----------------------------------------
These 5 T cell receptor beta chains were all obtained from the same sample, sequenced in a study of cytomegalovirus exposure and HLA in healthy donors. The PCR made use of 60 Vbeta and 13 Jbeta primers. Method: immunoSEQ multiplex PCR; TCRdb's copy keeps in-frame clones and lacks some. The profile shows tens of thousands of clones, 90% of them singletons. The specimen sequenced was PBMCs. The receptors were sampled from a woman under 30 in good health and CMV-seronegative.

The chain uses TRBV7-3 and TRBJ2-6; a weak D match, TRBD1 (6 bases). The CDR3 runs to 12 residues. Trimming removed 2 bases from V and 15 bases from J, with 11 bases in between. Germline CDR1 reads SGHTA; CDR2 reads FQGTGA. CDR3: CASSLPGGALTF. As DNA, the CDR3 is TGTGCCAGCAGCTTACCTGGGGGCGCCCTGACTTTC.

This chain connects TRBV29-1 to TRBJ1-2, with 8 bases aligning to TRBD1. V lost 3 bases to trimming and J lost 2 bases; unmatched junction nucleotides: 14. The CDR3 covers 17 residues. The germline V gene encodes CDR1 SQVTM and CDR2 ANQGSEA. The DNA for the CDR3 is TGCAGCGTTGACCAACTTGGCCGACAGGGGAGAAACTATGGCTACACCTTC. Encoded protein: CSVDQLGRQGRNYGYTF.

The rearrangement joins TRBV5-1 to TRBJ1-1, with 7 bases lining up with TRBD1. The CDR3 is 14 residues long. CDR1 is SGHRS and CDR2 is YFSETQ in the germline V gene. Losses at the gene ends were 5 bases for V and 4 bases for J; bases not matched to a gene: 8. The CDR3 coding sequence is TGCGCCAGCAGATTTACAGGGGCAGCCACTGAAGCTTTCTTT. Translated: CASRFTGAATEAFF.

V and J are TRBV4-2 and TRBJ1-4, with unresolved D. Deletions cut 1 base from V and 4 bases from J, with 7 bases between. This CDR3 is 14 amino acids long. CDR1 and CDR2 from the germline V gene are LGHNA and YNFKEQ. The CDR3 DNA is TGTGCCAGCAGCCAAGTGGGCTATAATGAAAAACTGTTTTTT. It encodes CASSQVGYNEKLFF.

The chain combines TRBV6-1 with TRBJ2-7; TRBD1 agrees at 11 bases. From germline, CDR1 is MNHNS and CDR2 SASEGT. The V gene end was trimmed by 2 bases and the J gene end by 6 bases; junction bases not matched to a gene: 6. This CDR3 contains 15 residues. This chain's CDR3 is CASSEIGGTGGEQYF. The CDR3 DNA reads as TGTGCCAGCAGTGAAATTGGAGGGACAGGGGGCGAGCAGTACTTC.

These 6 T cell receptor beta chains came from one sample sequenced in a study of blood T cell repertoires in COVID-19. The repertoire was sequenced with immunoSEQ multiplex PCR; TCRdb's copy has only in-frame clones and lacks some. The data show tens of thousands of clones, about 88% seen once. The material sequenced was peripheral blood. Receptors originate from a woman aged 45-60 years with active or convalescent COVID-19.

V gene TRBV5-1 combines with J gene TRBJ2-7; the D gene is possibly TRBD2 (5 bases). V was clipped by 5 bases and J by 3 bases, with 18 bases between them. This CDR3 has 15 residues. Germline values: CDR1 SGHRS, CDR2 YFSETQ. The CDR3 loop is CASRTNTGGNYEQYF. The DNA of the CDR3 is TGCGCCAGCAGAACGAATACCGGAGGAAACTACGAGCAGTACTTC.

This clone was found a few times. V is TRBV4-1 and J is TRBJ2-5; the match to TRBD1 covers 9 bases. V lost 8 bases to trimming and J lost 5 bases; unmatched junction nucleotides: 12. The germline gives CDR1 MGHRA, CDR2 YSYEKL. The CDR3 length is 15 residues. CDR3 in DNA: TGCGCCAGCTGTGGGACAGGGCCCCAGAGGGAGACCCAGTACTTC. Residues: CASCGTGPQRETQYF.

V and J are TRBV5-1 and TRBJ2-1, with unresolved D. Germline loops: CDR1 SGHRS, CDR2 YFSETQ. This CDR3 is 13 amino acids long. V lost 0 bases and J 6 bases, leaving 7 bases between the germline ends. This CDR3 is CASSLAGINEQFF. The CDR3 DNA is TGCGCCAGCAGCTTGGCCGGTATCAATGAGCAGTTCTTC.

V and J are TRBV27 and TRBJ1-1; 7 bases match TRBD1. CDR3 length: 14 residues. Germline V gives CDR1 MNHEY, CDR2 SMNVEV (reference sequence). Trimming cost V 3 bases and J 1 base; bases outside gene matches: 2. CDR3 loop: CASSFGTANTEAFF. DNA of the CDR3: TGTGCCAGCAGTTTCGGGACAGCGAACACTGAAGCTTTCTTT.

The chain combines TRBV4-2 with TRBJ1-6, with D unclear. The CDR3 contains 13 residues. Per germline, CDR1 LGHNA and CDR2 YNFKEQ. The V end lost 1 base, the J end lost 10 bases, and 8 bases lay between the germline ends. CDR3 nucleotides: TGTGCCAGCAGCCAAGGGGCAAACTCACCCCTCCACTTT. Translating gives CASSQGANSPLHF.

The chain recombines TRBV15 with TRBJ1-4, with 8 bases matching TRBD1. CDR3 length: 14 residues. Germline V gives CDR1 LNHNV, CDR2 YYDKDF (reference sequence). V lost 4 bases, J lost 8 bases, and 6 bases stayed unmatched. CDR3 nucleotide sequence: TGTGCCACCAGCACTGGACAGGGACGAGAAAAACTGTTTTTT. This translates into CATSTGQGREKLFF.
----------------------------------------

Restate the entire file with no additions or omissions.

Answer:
These 5 T cell receptor beta chains were all obtained from the same sample, sequenced in a study of cytomegalovirus exposure and HLA in healthy donors. The PCR made use of 60 Vbeta and 13 Jbeta primers. Method: immunoSEQ multiplex PCR; TCRdb's copy keeps in-frame clones and lacks some. The profile shows tens of thousands of clones, 90% of them singletons. The specimen sequenced was PBMCs. The receptors were sampled from a woman under 30 in good health and CMV-seronegative.

The chain uses TRBV7-3 and TRBJ2-6; a weak D match, TRBD1 (6 bases). The CDR3 runs to 12 residues. Trimming removed 2 bases from V and 15 bases from J, with 11 bases in between. Germline CDR1 reads SGHTA; CDR2 reads FQGTGA. CDR3: CASSLPGGALTF. As DNA, the CDR3 is TGTGCCAGCAGCTTACCTGGGGGCGCCCTGACTTTC.

This chain connects TRBV29-1 to TRBJ1-2, with 8 bases aligning to TRBD1. V lost 3 bases to trimming and J lost 2 bases; unmatched junction nucleotides: 14. The CDR3 covers 17 residues. The germline V gene encodes CDR1 SQVTM and CDR2 ANQGSEA. The DNA for the CDR3 is TGCAGCGTTGACCAACTTGGCCGACAGGGGAGAAACTATGGCTACACCTTC. Encoded protein: CSVDQLGRQGRNYGYTF.

The rearrangement joins TRBV5-1 to TRBJ1-1, with 7 bases lining up with TRBD1. The CDR3 is 14 residues long. CDR1 is SGHRS and CDR2 is YFSETQ in the germline V gene. Losses at the gene ends were 5 bases for V and 4 bases for J; bases not matched to a gene: 8. The CDR3 coding sequence is TGCGCCAGCAGATTTACAGGGGCAGCCACTGAAGCTTTCTTT. Translated: CASRFTGAATEAFF.

V and J are TRBV4-2 and TRBJ1-4, with unresolved D. Deletions cut 1 base from V and 4 bases from J, with 7 bases between. This CDR3 is 14 amino acids long. CDR1 and CDR2 from the germline V gene are LGHNA and YNFKEQ. The CDR3 DNA is TGTGCCAGCAGCCAAGTGGGCTATAATGAAAAACTGTTTTTT. It encodes CASSQVGYNEKLFF.

The chain combines TRBV6-1 with TRBJ2-7; TRBD1 agrees at 11 bases. From germline, CDR1 is MNHNS and CDR2 SASEGT. The V gene end was trimmed by 2 bases and the J gene end by 6 bases; junction bases not matched to a gene: 6. This CDR3 contains 15 residues. This chain's CDR3 is CASSEIGGTGGEQYF. The CDR3 DNA reads as TGTGCCAGCAGTGAAATTGGAGGGACAGGGGGCGAGCAGTACTTC.

These 6 T cell receptor beta chains came from one sample sequenced in a study of blood T cell repertoires in COVID-19. The repertoire was sequenced with immunoSEQ multiplex PCR; TCRdb's copy has only in-frame clones and lacks some. The data show tens of thousands of clones, about 88% seen once. The material sequenced was peripheral blood. Receptors originate from a woman aged 45-60 years with active or convalescent COVID-19.

V gene TRBV5-1 combines with J gene TRBJ2-7; the D gene is possibly TRBD2 (5 bases). V was clipped by 5 bases and J by 3 bases, with 18 bases between them. This CDR3 has 15 residues. Germline values: CDR1 SGHRS, CDR2 YFSETQ. The CDR3 loop is CASRTNTGGNYEQYF. The DNA of the CDR3 is TGCGCCAGCAGAACGAATACCGGAGGAAACTACGAGCAGTACTTC.

This clone was found a few times. V is TRBV4-1 and J is TRBJ2-5; the match to TRBD1 covers 9 bases. V lost 8 bases to trimming and J lost 5 bases; unmatched junction nucleotides: 12. The germline gives CDR1 MGHRA, CDR2 YSYEKL. The CDR3 length is 15 residues. CDR3 in DNA: TGCGCCAGCTGTGGGACAGGGCCCCAGAGGGAGACCCAGTACTTC. Residues: CASCGTGPQRETQYF.

V and J are TRBV5-1 and TRBJ2-1, with unresolved D. Germline loops: CDR1 SGHRS, CDR2 YFSETQ. This CDR3 is 13 amino acids long. V lost 0 bases and J 6 bases, leaving 7 bases between the germline ends. This CDR3 is CASSLAGINEQFF. The CDR3 DNA is TGCGCCAGCAGCTTGGCCGGTATCAATGAGCAGTTCTTC.

V and J are TRBV27 and TRBJ1-1; 7 bases match TRBD1. CDR3 length: 14 residues. Germline V gives CDR1 MNHEY, CDR2 SMNVEV (reference sequence). Trimming cost V 3 bases and J 1 base; bases outside gene matches: 2. CDR3 loop: CASSFGTANTEAFF. DNA of the CDR3: TGTGCCAGCAGTTTCGGGACAGCGAACACTGAAGCTTTCTTT.

The chain combines TRBV4-2 with TRBJ1-6, with D unclear. The CDR3 contains 13 residues. Per germline, CDR1 LGHNA and CDR2 YNFKEQ. The V end lost 1 base, the J end lost 10 bases, and 8 bases lay between the germline ends. CDR3 nucleotides: TGTGCCAGCAGCCAAGGGGCAAACTCACCCCTCCACTTT. Translating gives CASSQGANSPLHF.

The chain recombines TRBV15 with TRBJ1-4, with 8 bases matching TRBD1. CDR3 length: 14 residues. Germline V gives CDR1 LNHNV, CDR2 YYDKDF (reference sequence). V lost 4 bases, J lost 8 bases, and 6 bases stayed unmatched. CDR3 nucleotide sequence: TGTGCCACCAGCACTGGACAGGGACGAGAAAAACTGTTTTTT. This translates into CATSTGQGREKLFF.